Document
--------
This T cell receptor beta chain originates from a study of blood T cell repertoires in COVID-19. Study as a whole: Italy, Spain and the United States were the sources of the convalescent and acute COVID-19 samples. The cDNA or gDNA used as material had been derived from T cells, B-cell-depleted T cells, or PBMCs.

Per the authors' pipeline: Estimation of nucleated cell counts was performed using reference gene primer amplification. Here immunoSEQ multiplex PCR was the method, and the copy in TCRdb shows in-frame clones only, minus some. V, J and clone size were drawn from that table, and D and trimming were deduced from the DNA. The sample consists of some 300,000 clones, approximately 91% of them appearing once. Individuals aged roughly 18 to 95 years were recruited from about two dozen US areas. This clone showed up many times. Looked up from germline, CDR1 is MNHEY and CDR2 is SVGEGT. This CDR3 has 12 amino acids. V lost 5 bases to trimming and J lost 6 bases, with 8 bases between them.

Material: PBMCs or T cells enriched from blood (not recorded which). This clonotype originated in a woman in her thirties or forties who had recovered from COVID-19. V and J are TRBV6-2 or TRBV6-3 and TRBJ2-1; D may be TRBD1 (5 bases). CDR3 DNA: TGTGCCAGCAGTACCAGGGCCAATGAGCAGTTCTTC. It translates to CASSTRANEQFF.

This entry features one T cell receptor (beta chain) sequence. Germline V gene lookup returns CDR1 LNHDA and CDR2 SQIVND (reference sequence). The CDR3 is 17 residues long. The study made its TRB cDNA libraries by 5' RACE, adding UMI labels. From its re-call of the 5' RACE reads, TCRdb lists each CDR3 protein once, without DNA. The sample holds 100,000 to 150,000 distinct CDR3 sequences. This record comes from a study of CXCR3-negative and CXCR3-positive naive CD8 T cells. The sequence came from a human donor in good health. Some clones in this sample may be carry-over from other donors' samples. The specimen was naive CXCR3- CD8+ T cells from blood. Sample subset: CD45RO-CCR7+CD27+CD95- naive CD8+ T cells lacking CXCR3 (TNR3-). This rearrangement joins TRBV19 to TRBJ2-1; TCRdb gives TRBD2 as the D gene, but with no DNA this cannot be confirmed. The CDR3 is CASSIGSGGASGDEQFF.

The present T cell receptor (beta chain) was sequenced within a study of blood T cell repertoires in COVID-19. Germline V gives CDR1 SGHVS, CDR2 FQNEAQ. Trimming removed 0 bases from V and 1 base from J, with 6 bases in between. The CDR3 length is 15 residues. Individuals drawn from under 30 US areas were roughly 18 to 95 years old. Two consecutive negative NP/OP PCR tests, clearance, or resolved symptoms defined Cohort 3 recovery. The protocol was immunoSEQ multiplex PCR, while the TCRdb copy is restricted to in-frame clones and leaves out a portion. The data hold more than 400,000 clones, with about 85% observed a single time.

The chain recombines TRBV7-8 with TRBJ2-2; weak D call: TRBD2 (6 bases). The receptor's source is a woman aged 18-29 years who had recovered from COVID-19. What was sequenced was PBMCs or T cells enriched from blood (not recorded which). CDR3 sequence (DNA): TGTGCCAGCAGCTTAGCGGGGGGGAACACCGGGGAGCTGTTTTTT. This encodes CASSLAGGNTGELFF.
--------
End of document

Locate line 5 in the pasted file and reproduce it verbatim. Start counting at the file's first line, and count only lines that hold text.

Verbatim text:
The present T cell receptor (beta chain) was sequenced within a study of blood T cell repertoires in COVID-19. Germline V gives CDR1 SGHVS, CDR2 FQNEAQ. Trimming removed 0 bases from V and 1 base from J, with 6 bases in between. The CDR3 length is 15 residues. Individuals drawn from under 30 US areas were roughly 18 to 95 years old. Two consecutive negative NP/OP PCR tests, clearance, or resolved symptoms defined Cohort 3 recovery. The protocol was immunoSEQ multiplex PCR, while the TCRdb copy is restricted to in-frame clones and leaves out a portion. The data hold more than 400,000 clones, with about 85% observed a single time.